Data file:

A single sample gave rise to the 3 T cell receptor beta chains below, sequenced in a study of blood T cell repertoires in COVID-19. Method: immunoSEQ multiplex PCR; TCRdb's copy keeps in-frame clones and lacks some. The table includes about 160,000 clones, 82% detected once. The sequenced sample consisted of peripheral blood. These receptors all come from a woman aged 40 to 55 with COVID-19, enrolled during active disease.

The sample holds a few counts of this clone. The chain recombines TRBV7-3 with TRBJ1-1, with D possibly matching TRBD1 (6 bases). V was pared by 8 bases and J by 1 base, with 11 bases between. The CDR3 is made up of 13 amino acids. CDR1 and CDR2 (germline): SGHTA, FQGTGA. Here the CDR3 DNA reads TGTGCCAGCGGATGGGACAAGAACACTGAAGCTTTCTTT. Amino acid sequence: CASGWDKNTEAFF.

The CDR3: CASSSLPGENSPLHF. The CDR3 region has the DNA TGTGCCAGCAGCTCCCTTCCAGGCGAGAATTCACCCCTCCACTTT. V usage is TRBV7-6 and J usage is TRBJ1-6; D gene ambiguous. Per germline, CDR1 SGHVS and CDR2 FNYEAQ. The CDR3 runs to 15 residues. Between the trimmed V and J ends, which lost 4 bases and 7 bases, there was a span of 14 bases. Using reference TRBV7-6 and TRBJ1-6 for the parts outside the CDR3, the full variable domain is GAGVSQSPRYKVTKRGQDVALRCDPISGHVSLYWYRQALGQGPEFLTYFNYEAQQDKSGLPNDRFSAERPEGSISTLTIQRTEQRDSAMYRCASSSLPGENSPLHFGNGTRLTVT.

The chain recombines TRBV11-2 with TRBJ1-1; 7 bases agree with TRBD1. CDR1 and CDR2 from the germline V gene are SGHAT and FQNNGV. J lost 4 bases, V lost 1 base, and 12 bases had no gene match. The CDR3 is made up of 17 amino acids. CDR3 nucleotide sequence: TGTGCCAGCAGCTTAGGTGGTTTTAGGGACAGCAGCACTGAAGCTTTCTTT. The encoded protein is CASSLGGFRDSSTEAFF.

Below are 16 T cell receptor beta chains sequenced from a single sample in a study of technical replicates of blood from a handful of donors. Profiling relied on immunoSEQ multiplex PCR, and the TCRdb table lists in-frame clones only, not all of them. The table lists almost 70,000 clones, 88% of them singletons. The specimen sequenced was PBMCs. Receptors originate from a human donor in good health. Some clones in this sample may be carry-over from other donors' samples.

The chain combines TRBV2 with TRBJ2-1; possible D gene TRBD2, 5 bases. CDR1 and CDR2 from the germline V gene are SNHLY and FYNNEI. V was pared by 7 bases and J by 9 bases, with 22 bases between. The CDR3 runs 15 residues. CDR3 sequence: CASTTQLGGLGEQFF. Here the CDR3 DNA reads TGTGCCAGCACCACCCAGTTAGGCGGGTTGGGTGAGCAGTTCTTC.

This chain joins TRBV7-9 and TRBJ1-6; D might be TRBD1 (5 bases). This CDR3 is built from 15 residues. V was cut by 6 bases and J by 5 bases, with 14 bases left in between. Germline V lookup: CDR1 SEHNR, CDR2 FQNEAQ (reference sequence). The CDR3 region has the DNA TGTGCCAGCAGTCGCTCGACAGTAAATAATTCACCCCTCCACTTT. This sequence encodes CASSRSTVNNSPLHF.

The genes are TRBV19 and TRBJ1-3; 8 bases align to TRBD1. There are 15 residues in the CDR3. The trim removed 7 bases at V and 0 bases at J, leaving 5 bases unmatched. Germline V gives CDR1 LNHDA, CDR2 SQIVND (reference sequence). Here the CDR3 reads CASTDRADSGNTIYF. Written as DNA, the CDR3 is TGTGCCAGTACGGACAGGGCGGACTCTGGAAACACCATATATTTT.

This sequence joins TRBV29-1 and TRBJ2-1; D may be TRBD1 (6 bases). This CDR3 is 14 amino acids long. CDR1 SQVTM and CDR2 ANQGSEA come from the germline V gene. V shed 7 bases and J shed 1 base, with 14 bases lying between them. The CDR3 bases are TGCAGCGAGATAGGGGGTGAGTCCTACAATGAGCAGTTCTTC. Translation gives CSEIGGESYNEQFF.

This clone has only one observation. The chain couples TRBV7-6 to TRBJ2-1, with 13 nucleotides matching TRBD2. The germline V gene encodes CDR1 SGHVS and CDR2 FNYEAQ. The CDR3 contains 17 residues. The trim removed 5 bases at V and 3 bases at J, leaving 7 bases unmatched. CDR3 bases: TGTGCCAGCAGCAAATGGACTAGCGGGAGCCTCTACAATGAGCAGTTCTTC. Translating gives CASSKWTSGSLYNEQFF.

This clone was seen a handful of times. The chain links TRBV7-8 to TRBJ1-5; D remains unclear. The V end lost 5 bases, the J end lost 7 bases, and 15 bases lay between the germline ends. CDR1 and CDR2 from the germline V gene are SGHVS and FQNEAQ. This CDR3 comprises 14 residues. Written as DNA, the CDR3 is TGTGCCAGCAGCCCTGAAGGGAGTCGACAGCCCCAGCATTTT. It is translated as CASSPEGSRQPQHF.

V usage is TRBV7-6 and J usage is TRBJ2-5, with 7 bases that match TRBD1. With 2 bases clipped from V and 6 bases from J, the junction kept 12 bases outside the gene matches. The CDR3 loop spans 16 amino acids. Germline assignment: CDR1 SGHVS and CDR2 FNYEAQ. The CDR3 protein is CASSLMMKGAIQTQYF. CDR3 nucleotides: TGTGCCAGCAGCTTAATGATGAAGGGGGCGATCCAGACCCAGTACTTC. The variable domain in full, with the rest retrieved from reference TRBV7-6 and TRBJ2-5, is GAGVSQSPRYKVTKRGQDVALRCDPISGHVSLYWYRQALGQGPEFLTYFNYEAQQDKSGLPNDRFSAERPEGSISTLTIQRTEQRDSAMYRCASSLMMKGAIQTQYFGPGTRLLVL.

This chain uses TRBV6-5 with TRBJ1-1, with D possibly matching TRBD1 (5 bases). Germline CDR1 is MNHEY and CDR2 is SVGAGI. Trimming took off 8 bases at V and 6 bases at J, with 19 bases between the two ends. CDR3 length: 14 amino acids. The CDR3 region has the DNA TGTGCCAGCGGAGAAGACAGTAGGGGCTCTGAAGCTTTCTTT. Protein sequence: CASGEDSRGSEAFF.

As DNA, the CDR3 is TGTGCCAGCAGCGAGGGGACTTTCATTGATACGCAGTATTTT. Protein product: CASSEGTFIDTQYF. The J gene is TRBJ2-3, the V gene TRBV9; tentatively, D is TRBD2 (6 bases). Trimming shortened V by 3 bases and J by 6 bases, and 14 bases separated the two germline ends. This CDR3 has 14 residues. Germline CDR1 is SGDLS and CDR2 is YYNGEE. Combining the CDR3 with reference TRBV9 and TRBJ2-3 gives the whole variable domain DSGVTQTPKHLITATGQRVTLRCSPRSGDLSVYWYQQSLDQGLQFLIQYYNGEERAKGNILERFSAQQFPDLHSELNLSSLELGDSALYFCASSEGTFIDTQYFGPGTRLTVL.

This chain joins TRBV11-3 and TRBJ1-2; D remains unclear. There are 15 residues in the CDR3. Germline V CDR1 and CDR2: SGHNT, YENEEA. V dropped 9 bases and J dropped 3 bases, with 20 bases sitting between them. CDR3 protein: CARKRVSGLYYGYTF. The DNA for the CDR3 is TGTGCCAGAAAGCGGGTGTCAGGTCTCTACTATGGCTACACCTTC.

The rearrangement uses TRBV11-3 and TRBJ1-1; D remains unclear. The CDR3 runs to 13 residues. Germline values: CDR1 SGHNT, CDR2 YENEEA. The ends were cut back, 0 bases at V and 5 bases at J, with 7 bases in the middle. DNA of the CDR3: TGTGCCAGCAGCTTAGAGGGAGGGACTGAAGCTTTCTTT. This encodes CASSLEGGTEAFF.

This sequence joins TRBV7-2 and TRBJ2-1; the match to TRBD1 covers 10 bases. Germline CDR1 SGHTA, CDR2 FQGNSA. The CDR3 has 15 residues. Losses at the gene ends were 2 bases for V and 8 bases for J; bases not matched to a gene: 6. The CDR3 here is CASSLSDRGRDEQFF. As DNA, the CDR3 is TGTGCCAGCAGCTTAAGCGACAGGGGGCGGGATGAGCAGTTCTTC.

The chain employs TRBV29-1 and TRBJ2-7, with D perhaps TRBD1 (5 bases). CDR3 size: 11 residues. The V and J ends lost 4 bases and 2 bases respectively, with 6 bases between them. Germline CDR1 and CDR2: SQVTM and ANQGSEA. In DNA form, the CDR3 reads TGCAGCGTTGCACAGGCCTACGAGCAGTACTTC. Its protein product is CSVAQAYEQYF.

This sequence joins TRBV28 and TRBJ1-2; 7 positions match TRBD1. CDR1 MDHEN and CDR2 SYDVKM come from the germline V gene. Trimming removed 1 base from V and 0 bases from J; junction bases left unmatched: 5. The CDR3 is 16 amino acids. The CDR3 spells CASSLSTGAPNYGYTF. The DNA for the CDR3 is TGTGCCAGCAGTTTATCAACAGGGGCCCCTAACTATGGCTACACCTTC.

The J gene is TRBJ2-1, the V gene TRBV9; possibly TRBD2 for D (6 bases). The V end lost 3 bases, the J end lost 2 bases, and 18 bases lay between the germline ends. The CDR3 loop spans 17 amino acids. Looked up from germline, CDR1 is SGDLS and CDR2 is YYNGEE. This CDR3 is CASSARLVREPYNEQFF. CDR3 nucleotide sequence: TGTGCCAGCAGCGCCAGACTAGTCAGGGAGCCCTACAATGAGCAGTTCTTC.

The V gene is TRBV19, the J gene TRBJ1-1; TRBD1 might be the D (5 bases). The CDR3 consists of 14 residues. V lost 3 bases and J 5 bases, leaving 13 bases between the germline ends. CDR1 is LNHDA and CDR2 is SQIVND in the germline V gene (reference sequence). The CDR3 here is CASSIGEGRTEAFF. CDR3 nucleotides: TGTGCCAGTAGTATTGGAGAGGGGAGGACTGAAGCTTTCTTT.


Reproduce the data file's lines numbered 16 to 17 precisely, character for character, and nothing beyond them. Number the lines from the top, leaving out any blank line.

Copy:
The rearrangement uses TRBV11-3 and TRBJ1-1; D remains unclear. The CDR3 runs to 13 residues. Germline values: CDR1 SGHNT, CDR2 YENEEA. The ends were cut back, 0 bases at V and 5 bases at J, with 7 bases in the middle. DNA of the CDR3: TGTGCCAGCAGCTTAGAGGGAGGGACTGAAGCTTTCTTT. This encodes CASSLEGGTEAFF.

This sequence joins TRBV7-2 and TRBJ2-1; the match to TRBD1 covers 10 bases. Germline CDR1 SGHTA, CDR2 FQGNSA. The CDR3 has 15 residues. Losses at the gene ends were 2 bases for V and 8 bases for J; bases not matched to a gene: 6. The CDR3 here is CASSLSDRGRDEQFF. As DNA, the CDR3 is TGTGCCAGCAGCTTAAGCGACAGGGGGCGGGATGAGCAGTTCTTC.